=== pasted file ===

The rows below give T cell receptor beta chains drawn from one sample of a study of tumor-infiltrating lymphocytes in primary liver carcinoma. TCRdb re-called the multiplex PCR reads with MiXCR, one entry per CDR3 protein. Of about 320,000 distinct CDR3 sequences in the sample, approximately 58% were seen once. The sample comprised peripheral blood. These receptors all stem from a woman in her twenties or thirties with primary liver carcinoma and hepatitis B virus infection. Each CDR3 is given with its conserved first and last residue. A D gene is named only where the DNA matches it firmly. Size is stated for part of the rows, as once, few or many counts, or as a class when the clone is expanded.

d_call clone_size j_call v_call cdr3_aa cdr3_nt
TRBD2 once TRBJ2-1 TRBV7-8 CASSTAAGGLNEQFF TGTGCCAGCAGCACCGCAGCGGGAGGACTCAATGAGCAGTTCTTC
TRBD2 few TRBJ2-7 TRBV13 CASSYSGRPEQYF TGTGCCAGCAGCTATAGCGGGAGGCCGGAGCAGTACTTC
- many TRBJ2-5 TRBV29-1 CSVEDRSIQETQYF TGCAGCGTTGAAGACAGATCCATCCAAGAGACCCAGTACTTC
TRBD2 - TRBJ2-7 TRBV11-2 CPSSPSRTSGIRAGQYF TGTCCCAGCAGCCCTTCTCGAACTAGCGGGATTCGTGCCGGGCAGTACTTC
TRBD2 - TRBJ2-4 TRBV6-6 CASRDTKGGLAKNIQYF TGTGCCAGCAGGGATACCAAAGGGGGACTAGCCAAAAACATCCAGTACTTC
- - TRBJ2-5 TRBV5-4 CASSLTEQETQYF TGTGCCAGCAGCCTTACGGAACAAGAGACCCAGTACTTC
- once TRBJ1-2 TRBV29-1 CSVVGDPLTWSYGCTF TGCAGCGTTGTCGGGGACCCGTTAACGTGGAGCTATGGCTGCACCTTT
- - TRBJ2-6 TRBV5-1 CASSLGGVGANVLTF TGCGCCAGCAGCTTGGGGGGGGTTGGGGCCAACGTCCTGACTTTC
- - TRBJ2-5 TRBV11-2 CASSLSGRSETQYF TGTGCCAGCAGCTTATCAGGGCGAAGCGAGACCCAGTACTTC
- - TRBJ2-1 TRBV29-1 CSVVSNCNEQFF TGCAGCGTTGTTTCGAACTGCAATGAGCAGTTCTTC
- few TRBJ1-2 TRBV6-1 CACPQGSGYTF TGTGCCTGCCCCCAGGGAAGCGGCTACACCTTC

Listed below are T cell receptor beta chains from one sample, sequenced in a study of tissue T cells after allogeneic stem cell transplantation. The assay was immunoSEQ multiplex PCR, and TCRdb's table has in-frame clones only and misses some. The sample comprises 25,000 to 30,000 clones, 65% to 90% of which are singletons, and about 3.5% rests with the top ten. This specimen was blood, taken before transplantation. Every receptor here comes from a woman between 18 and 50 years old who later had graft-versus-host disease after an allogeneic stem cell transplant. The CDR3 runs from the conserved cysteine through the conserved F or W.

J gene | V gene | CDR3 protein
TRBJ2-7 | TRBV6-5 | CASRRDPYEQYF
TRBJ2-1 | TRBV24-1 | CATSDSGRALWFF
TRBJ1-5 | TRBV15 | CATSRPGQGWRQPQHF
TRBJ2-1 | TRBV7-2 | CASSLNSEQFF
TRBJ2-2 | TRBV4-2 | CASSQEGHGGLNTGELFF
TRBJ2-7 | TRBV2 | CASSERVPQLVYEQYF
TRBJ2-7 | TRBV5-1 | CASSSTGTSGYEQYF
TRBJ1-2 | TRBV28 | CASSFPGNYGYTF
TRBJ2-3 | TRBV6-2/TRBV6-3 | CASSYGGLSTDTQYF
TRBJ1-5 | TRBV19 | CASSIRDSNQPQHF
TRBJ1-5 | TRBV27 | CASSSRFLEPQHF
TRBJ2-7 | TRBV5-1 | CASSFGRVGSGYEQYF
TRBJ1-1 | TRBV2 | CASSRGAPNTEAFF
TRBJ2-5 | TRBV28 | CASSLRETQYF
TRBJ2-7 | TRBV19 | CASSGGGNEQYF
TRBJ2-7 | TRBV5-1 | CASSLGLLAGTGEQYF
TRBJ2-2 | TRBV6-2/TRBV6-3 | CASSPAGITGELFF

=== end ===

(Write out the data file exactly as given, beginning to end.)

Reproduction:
The rows below give T cell receptor beta chains drawn from one sample of a study of tumor-infiltrating lymphocytes in primary liver carcinoma. TCRdb re-called the multiplex PCR reads with MiXCR, one entry per CDR3 protein. Of about 320,000 distinct CDR3 sequences in the sample, approximately 58% were seen once. The sample comprised peripheral blood. These receptors all stem from a woman in her twenties or thirties with primary liver carcinoma and hepatitis B virus infection. Each CDR3 is given with its conserved first and last residue. A D gene is named only where the DNA matches it firmly. Size is stated for part of the rows, as once, few or many counts, or as a class when the clone is expanded.

d_call clone_size j_call v_call cdr3_aa cdr3_nt
TRBD2 once TRBJ2-1 TRBV7-8 CASSTAAGGLNEQFF TGTGCCAGCAGCACCGCAGCGGGAGGACTCAATGAGCAGTTCTTC
TRBD2 few TRBJ2-7 TRBV13 CASSYSGRPEQYF TGTGCCAGCAGCTATAGCGGGAGGCCGGAGCAGTACTTC
- many TRBJ2-5 TRBV29-1 CSVEDRSIQETQYF TGCAGCGTTGAAGACAGATCCATCCAAGAGACCCAGTACTTC
TRBD2 - TRBJ2-7 TRBV11-2 CPSSPSRTSGIRAGQYF TGTCCCAGCAGCCCTTCTCGAACTAGCGGGATTCGTGCCGGGCAGTACTTC
TRBD2 - TRBJ2-4 TRBV6-6 CASRDTKGGLAKNIQYF TGTGCCAGCAGGGATACCAAAGGGGGACTAGCCAAAAACATCCAGTACTTC
- - TRBJ2-5 TRBV5-4 CASSLTEQETQYF TGTGCCAGCAGCCTTACGGAACAAGAGACCCAGTACTTC
- once TRBJ1-2 TRBV29-1 CSVVGDPLTWSYGCTF TGCAGCGTTGTCGGGGACCCGTTAACGTGGAGCTATGGCTGCACCTTT
- - TRBJ2-6 TRBV5-1 CASSLGGVGANVLTF TGCGCCAGCAGCTTGGGGGGGGTTGGGGCCAACGTCCTGACTTTC
- - TRBJ2-5 TRBV11-2 CASSLSGRSETQYF TGTGCCAGCAGCTTATCAGGGCGAAGCGAGACCCAGTACTTC
- - TRBJ2-1 TRBV29-1 CSVVSNCNEQFF TGCAGCGTTGTTTCGAACTGCAATGAGCAGTTCTTC
- few TRBJ1-2 TRBV6-1 CACPQGSGYTF TGTGCCTGCCCCCAGGGAAGCGGCTACACCTTC

Listed below are T cell receptor beta chains from one sample, sequenced in a study of tissue T cells after allogeneic stem cell transplantation. The assay was immunoSEQ multiplex PCR, and TCRdb's table has in-frame clones only and misses some. The sample comprises 25,000 to 30,000 clones, 65% to 90% of which are singletons, and about 3.5% rests with the top ten. This specimen was blood, taken before transplantation. Every receptor here comes from a woman between 18 and 50 years old who later had graft-versus-host disease after an allogeneic stem cell transplant. The CDR3 runs from the conserved cysteine through the conserved F or W.

J gene | V gene | CDR3 protein
TRBJ2-7 | TRBV6-5 | CASRRDPYEQYF
TRBJ2-1 | TRBV24-1 | CATSDSGRALWFF
TRBJ1-5 | TRBV15 | CATSRPGQGWRQPQHF
TRBJ2-1 | TRBV7-2 | CASSLNSEQFF
TRBJ2-2 | TRBV4-2 | CASSQEGHGGLNTGELFF
TRBJ2-7 | TRBV2 | CASSERVPQLVYEQYF
TRBJ2-7 | TRBV5-1 | CASSSTGTSGYEQYF
TRBJ1-2 | TRBV28 | CASSFPGNYGYTF
TRBJ2-3 | TRBV6-2/TRBV6-3 | CASSYGGLSTDTQYF
TRBJ1-5 | TRBV19 | CASSIRDSNQPQHF
TRBJ1-5 | TRBV27 | CASSSRFLEPQHF
TRBJ2-7 | TRBV5-1 | CASSFGRVGSGYEQYF
TRBJ1-1 | TRBV2 | CASSRGAPNTEAFF
TRBJ2-5 | TRBV28 | CASSLRETQYF
TRBJ2-7 | TRBV19 | CASSGGGNEQYF
TRBJ2-7 | TRBV5-1 | CASSLGLLAGTGEQYF
TRBJ2-2 | TRBV6-2/TRBV6-3 | CASSPAGITGELFF